Paper Charts and Compasses
This is the basic size of paper navigational charts. If a long cruise was planned, looking over numerous charts like these would be required, and the compass (the instrument on the map) would have to be used to manually plot the course.
With the computer system, mapping can be done with touch-screen commands. The system has all the navigational charts stored digitally, and using your fingers to enter start and end points, the system would bring up the appropriate charts and plot the course. This information could then be sent to other ship systems, and the ship could practically steer itself based on the navigational information loaded into the system. This saves a lot of time since you don’t have to manually plot the course or work with bunches of bulky paper charts.
This system has digitized nautical charts rather than the paper kind. Pictured on the screen is the northern part of Alaska and our current position. If we wanted to plot a course, all we’d have to do is touch a few buttons and the spot where we wanted to go, and the computer would do all the necessary calculations to plot the course
In addition to showing and explaining the technological aspects of the ship, Sullivan was also very open about life on the ship, and there was an emerging theme of how close this crew is and a philosophy of true team or family spirit where each was respected for their value and contribution to the operations of the ship. Skeptics may say we were hearing a bunch of public relations talk, but from what I’ve witnessed so far, I’d say the talk is as real as can be expected, and not a show.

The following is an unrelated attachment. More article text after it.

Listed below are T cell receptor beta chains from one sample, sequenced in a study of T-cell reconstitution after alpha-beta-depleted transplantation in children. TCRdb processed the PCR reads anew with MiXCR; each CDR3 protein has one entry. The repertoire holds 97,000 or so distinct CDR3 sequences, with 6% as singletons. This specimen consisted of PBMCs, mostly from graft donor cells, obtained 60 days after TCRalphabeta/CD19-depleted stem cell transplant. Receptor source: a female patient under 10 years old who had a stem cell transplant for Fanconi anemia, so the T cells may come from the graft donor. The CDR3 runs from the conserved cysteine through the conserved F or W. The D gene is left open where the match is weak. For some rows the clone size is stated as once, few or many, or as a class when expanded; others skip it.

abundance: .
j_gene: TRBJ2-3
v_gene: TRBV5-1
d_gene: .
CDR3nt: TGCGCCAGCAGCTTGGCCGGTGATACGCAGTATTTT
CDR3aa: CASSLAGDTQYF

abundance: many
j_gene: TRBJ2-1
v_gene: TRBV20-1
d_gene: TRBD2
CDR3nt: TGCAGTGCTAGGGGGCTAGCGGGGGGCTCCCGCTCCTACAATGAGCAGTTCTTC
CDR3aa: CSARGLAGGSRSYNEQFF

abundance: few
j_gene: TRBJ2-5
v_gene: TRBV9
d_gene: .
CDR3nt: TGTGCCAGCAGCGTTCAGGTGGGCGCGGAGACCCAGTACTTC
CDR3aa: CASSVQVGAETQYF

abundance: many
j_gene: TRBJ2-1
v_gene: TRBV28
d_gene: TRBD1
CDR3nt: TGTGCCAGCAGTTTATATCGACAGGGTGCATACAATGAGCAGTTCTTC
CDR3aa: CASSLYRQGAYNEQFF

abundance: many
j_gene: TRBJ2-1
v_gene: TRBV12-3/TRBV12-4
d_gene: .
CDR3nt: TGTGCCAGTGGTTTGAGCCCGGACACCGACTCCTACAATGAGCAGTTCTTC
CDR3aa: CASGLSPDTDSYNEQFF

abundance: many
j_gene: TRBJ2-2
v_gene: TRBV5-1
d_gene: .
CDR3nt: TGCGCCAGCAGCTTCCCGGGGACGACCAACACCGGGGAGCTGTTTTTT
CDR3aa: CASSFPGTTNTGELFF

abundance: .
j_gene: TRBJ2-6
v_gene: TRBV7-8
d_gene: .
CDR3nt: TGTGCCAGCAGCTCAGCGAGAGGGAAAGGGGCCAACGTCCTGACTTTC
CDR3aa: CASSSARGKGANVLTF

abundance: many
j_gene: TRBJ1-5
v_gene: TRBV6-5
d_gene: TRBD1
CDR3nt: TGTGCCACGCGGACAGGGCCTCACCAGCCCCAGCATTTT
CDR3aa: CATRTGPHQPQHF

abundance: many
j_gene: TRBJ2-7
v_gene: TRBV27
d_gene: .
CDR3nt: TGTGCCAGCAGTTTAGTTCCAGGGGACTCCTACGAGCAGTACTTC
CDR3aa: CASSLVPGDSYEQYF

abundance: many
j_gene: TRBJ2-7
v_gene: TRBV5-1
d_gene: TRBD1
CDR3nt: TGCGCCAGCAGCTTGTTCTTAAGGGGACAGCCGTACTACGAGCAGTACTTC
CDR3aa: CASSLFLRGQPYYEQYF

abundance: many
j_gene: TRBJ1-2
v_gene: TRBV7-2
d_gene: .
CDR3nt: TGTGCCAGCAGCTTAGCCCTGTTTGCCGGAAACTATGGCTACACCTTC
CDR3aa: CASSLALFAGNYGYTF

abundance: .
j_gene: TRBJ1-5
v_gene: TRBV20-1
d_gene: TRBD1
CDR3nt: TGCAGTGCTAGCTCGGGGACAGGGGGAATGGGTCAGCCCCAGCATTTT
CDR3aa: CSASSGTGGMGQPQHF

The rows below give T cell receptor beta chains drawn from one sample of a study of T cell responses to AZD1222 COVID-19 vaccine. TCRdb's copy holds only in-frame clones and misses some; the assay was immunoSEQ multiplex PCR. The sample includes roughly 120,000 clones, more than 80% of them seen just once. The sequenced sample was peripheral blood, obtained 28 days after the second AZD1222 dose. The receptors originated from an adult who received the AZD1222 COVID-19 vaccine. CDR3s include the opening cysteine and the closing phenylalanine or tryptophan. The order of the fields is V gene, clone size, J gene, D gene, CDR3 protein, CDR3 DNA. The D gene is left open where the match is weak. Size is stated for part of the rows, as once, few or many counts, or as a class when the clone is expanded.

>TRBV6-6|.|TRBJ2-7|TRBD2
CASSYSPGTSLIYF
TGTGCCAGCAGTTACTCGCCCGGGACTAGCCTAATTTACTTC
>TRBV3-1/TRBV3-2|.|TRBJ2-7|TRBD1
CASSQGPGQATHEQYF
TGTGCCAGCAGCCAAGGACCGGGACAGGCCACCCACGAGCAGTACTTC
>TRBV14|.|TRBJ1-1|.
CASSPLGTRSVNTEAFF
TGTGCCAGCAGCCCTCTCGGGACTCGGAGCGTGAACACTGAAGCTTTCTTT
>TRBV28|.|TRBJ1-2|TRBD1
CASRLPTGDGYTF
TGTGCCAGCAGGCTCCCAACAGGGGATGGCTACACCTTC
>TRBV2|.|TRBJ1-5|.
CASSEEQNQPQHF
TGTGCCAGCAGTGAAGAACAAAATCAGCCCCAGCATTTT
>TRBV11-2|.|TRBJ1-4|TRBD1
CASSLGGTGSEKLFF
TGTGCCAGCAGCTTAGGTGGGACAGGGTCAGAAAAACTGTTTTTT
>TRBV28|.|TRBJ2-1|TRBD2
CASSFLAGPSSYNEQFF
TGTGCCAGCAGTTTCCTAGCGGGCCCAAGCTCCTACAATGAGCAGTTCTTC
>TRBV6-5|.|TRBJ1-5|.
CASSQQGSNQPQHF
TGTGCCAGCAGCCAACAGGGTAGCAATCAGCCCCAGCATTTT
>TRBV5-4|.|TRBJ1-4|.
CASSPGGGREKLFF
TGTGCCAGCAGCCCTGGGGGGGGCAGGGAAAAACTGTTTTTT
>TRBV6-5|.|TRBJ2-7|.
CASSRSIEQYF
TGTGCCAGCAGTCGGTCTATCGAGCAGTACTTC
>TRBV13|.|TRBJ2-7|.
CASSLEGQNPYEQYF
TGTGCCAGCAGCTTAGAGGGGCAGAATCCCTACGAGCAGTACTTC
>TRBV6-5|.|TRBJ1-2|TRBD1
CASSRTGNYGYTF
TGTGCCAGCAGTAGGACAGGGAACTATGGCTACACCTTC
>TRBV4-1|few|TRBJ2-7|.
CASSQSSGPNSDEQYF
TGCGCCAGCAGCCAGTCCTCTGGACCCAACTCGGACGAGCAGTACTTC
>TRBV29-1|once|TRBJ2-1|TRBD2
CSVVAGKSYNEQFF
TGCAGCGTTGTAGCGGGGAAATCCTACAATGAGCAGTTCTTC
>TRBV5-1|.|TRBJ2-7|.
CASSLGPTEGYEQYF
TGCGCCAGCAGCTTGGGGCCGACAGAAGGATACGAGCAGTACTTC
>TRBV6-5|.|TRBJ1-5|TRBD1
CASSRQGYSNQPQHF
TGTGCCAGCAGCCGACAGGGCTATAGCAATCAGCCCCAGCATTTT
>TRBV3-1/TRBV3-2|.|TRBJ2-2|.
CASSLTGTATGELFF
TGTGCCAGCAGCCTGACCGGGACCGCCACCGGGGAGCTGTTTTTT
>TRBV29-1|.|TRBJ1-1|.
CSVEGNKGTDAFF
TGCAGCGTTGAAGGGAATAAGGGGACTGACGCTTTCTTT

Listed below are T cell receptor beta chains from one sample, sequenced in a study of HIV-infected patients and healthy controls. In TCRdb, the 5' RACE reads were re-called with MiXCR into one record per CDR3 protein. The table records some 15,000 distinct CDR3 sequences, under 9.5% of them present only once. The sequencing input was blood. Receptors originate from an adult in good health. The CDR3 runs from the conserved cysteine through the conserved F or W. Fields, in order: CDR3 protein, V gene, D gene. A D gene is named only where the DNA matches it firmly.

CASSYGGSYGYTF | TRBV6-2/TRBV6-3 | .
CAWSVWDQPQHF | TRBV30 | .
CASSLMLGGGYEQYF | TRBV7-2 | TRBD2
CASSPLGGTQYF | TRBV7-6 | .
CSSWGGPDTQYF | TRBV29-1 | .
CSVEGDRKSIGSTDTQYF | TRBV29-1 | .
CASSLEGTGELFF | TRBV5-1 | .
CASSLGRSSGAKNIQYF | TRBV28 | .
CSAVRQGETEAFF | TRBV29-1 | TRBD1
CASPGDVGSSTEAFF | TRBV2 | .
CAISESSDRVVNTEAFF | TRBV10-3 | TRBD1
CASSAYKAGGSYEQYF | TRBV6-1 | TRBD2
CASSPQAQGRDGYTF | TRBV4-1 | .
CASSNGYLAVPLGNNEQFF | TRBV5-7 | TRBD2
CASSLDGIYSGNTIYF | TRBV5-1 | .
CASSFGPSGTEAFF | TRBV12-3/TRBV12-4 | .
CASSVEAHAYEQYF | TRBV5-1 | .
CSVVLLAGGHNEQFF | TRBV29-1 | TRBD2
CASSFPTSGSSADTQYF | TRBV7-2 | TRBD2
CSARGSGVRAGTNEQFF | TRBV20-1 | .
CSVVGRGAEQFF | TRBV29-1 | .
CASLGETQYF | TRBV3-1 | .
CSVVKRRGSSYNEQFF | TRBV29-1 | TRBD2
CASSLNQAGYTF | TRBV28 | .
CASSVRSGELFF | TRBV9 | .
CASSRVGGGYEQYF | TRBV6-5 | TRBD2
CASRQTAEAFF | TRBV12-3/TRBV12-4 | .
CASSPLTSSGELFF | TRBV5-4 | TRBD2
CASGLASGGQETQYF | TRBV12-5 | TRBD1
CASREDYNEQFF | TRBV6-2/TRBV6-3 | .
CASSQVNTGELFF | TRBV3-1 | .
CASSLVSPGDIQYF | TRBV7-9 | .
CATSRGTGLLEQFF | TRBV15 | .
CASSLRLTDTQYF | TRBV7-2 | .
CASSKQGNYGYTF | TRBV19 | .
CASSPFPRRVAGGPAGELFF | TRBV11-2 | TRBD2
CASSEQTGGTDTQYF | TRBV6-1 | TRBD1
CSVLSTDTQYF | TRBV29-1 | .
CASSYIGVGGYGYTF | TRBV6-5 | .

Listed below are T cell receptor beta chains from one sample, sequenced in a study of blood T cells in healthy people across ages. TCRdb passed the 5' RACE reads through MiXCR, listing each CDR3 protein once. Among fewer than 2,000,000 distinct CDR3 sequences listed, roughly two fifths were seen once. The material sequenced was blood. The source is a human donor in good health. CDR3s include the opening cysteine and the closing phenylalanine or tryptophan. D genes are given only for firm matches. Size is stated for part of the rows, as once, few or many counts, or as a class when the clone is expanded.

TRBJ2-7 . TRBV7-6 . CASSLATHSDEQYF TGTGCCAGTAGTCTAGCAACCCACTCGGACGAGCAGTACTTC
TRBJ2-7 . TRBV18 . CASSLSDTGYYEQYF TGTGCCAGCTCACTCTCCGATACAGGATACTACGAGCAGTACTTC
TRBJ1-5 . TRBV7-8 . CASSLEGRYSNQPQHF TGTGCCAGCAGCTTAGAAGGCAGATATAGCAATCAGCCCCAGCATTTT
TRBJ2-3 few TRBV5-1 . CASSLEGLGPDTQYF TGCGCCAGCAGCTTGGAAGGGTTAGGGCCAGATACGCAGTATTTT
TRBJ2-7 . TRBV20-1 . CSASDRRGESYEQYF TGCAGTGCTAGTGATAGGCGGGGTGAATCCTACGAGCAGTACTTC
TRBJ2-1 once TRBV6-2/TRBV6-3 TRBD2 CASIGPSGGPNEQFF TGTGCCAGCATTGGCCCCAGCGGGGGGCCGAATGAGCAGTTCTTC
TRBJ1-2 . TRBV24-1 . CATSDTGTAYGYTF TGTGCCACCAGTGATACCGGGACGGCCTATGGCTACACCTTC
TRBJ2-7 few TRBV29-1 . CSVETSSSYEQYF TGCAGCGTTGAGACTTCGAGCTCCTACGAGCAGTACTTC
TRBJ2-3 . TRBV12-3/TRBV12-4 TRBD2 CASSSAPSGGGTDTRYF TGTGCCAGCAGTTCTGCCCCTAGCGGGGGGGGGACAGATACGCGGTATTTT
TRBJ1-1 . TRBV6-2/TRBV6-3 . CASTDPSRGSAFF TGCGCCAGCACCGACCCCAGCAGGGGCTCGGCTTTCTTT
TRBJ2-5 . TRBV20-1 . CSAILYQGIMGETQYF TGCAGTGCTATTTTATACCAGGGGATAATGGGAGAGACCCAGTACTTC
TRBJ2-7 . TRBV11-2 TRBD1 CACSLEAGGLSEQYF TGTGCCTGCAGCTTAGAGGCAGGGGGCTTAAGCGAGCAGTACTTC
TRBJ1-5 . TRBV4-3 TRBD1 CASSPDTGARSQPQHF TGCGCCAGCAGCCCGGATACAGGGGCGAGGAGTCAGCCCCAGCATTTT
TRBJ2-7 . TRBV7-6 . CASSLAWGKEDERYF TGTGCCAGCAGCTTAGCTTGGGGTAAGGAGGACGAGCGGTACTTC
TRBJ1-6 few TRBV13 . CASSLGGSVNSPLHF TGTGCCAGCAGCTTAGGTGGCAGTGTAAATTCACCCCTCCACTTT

As one last treat for our tour of the bridge, we were allowed to go up to the “aloft conn,” the highest part of the ship that we were allowed to go (since everything higher is either a really small deck or an outside ladder on small pole, I don’t think I would WANT to go any higher!). The aloft conn is also the spot where the actual steering and navigation of the ship usually takes place. The view from this part was great, and what made it even more special was that by coincidence, we were at the highest point of the ship right at midnight. The significance of this is that we had the best view of the Arctic Ocean and the sun. At midnight, this meant that an imaginary line drawn from the sun to the horizon would be pointing due North (at noon, as similar line would point due south). At these times, we wouldn’t need any fancy computers to determine direction!